Journal of Irish and Scottish Studies
The Journal of Irish and Scottish Studies is the only journal devoted to scholarly work in the languages, history, literature and cultures of both countries. It invites contributions on any aspect of Irish, Scottish or Irish and Scottish culture, and submissions should be sent to the Editor at RIISS, Humanity Manse, 19 College Bounds, Aberdeen AB24 3UG (or email to ahrcciss @ abdn.ac.uk).
Major themes of forthcoming issues include:
- Cultural Exchange between Ireland and Scotland
- Jacobitism and Modernity
- Ireland, Scotland and the Enlightenment
The Journal of Irish and Scottish Studies is published by the Research Institute of Irish and Scottish Studies at the University of Aberdeen.
Aberdeen Introductions to Irish and Scottish Culture: Adam Ferguson (2007)
series volume by David Allan
Adam Ferguson (1723-1816) was among the Scottish Enlightenment’s most influential philosophers as well as one of its most colourful and engaging characters. His pioneering contributions to the development of political economy and social theory have long been acknowledged — though, unfortunately, they have also often been misrepresented. At the same time, it is clear that the significance both of his professional activities as a distinguished university teacher in Edinburgh and of his status as one of the eighteenth century’s foremost historians of the Roman republic has been insufficiently appreciated. This innovative study of Ferguson’s life and ideas sets out to introduce this much-misunderstood figure to a new and wider audience. Paying particular attention to the powerful intellectual currents which converged so fruitfully in his writings, it explores the deep Scottish and European roots of Ferguson’s thought and assesses the continuing pertinence of some of his arguments about the origins and nature of society for an understanding of the modern world.
Aberdeen Introductions to Irish and Scottish Culture: James Boswell (2007)
series volume by Murray Pittock
James Boswell (1740-95) has gone down in history as the biographer of Samuel Johnson, a sexual adventurer, a toadying Scot, and as a writer who typified the divided consciousness of the Scottish eighteenth century. Before the discovery and (since 1950) publication of his private papers, critics often saw him as a bit of a fool, whose achievement was primarily that of being lucky enough to be the friend and amanuensis of the most famous Englishman of his day. More recently, the stature of Boswell’s achievement and his complexity as a writer have been better appreciated, but without adequate understanding of his role as a specifically Scottish author and thinker of the age of Enlightenment: in particular, his anxious critique of Humean scepticism is discussed here. This study examines, through a close reading of both published and unpublished materials, how Boswell deliberately sets out to write ambiguously about himself and the major events of his time; how, far from echoing Johnson, Boswell improves on his sayings and teasingly criticizes him; and how Boswell’s political and religious sympathies with Jacobitism, Scotland and Catholicism coloured the way in which he understood his own, and his country’s, uncertain place in the new world of British imperial opportunity.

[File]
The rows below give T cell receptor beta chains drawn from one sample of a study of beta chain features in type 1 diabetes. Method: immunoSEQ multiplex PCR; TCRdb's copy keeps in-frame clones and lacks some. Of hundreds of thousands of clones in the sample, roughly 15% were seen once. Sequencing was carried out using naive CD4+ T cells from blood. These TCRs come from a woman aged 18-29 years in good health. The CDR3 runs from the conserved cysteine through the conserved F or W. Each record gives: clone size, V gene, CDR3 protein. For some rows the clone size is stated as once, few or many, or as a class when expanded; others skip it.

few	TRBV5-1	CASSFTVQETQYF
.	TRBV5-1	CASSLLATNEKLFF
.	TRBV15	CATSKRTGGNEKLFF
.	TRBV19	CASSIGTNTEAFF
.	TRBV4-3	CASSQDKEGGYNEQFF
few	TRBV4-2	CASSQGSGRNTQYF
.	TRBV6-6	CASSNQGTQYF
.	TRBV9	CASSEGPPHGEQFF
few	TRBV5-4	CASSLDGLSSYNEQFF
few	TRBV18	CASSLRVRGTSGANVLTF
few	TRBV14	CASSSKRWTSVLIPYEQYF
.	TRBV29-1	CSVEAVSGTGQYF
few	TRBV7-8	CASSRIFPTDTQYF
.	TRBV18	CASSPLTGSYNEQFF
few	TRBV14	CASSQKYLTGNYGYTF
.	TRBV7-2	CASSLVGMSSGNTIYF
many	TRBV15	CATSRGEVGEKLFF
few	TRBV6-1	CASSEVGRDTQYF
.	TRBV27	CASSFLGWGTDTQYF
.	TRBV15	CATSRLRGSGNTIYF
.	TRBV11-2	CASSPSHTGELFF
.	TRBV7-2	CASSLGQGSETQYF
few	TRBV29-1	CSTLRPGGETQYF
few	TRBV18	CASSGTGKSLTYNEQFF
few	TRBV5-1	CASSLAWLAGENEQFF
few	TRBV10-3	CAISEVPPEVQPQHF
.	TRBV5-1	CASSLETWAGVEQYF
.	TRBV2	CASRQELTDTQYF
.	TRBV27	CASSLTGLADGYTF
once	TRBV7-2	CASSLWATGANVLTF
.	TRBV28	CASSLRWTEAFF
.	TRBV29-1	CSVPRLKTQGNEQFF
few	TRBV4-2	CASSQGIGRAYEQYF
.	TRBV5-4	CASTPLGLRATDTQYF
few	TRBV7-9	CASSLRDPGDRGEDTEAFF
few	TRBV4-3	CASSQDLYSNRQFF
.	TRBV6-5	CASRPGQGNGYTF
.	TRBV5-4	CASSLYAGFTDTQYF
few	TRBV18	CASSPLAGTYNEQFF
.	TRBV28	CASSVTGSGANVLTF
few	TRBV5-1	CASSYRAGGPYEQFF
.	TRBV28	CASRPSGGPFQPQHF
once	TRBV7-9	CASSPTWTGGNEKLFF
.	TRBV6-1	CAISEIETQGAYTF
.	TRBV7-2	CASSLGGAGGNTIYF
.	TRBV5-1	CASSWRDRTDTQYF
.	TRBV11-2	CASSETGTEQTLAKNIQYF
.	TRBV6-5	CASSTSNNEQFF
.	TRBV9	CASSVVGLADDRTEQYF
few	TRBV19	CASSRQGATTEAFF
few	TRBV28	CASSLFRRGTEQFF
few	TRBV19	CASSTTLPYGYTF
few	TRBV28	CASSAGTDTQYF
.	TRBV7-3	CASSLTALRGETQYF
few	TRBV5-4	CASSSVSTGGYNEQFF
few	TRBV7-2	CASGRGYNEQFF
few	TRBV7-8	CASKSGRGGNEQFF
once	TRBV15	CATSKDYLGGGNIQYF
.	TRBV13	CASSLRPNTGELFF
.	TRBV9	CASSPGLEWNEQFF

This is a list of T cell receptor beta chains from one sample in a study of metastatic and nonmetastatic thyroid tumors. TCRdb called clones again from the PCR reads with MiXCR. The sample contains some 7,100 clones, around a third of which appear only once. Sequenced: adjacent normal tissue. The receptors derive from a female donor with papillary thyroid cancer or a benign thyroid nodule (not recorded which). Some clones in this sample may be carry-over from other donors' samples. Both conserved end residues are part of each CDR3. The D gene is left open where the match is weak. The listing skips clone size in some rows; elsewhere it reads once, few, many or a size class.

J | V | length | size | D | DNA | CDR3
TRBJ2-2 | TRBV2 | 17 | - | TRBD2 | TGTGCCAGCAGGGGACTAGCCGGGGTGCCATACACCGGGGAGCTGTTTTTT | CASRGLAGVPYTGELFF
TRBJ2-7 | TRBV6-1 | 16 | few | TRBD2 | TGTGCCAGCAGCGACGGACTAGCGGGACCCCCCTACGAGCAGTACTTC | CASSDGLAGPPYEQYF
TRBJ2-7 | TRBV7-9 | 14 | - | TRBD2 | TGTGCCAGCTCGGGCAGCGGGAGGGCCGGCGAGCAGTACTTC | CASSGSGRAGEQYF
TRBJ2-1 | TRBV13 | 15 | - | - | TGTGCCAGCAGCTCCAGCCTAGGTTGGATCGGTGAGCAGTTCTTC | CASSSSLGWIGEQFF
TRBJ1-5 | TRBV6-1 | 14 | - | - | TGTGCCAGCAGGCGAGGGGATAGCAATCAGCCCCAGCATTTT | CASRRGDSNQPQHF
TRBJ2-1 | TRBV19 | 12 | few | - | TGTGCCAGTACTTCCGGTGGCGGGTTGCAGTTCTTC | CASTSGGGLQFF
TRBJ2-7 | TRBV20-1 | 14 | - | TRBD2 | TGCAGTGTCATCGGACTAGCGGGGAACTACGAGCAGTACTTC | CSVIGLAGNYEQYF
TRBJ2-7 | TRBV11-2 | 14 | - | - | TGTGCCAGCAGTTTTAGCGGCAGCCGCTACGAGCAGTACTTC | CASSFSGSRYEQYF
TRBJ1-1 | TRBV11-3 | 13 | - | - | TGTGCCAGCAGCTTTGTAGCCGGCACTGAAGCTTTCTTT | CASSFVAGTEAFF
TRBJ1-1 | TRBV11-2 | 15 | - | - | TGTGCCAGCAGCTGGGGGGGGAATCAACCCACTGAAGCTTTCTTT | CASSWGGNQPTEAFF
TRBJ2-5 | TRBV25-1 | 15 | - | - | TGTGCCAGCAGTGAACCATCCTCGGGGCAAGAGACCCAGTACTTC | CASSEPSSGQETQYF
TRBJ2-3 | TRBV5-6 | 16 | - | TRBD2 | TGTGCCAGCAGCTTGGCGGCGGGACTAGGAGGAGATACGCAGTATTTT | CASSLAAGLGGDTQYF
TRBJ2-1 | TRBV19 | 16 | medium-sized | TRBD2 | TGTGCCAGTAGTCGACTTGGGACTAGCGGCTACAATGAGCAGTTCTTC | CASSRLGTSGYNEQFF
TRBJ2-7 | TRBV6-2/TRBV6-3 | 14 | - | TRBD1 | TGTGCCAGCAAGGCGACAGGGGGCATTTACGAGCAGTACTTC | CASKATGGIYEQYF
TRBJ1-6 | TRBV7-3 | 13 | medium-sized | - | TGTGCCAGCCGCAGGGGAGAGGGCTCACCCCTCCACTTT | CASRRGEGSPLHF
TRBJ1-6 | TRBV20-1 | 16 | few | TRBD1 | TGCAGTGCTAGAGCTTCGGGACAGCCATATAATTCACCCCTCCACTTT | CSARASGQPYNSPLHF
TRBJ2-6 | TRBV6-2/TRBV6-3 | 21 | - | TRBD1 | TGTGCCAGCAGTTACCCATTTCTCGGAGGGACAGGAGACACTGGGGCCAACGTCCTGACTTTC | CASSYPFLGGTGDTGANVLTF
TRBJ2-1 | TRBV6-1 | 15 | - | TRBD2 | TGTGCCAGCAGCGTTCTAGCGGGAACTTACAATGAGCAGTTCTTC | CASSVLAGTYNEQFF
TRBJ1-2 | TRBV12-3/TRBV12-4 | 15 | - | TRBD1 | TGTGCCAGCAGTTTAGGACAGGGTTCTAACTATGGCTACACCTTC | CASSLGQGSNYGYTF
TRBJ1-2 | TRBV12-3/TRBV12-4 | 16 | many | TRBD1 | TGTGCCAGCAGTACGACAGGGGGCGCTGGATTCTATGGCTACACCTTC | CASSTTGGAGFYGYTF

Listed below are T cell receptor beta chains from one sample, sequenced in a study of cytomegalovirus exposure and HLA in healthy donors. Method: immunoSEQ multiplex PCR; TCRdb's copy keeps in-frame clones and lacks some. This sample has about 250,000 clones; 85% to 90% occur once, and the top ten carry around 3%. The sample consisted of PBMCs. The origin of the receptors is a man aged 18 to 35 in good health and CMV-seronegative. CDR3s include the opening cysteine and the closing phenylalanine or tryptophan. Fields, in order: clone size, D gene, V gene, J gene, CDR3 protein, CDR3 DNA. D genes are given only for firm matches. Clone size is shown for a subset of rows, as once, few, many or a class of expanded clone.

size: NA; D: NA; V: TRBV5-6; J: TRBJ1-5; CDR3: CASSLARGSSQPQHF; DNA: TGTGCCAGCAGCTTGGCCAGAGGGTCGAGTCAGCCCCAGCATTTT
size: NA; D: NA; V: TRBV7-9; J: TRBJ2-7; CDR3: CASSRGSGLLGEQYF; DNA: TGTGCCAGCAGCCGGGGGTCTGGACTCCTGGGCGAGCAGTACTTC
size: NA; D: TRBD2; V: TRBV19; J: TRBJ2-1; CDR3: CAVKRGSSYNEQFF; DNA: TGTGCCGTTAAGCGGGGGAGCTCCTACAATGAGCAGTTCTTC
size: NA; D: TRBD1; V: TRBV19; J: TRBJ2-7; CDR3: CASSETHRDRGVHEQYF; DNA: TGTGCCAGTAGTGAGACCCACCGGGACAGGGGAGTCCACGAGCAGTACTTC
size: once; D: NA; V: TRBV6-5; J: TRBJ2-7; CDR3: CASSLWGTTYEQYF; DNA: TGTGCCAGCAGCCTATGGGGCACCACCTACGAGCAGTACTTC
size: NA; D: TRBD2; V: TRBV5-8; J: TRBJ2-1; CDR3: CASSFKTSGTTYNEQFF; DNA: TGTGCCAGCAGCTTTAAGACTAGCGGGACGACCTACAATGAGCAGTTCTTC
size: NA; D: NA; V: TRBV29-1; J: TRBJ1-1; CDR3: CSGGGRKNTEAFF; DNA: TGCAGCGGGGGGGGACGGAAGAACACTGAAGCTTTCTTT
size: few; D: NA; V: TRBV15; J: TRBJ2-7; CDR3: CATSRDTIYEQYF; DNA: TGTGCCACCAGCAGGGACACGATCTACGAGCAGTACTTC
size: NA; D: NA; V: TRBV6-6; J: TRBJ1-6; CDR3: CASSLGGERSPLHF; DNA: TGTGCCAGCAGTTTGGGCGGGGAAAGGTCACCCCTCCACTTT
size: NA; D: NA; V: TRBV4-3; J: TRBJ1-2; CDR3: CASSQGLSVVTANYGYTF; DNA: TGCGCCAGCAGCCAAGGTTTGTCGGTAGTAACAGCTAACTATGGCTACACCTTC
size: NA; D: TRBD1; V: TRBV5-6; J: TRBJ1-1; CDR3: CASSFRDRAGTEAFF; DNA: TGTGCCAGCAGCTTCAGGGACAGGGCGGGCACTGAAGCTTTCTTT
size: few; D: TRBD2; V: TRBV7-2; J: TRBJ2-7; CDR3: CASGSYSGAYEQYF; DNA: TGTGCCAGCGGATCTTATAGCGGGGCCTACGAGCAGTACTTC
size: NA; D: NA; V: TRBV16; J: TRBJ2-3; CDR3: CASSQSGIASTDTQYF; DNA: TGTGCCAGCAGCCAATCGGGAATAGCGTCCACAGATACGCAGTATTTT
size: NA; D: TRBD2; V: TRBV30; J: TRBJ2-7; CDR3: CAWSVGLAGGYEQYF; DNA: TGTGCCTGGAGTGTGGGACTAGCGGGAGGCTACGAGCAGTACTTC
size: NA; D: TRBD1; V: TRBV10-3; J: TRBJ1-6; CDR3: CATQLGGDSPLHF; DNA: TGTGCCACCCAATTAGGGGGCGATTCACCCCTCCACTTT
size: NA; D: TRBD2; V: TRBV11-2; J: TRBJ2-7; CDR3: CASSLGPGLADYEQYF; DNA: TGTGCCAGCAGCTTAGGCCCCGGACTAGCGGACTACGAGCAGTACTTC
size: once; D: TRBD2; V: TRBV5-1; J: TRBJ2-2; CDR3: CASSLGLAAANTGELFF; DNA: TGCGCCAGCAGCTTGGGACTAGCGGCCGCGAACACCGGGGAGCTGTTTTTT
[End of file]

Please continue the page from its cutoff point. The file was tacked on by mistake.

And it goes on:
The Aberdeen Introductions to Irish and Scottish Culture series is published by the Research Institute of Irish and Scottish Studies at the University of Aberdeen.
International Journal of Scottish Literature
The International Journal of Scottish Literature, launched at the MLA in December 2006, is a peer-reviewed online journal which aims to develop and circulate international perspectives on Scottish writing. The journal is ‘international’ in focusing on views of Scottish writers from critics outside Scotland, articles on trans-national influences and audiences, comparative studies, reviews of translations, translations of criticism, and so on. As an online journal, IJSL is a venue as well as a stimulus of such discussion. IJSL is published by the Association for Scottish Literary Studies. Contact IJSL.
Scottish Studies Review
Editors: Margery Palmer McCulloch and Sarah Dunnigan
ISSN 1475-7737, two issues per year
Scottish Studies Review publishes critical and scholarly articles on Scotland�s literature, art, music, history, politics and culture. With literature at its heart, it offers outstanding value as a scholarly magazine. Each issue also includes a substantial book review section. Scottish Studies Review is published by the Association for Scottish Literary Studies. Contact Duncan Jones to order.
Editor: J. Derrick McClure
ISSN 0264-0198, one issue per year
Once per year, Scottish Language publishes the best, latest research on Scotland�s languages and linguistics. From place-name study to medieval poetry to language in the modern media, Scottish Language is the foremost publication in this field. Scottish Language is published by the Association for Scottish Literary Studies. Contact Duncan Jones to order.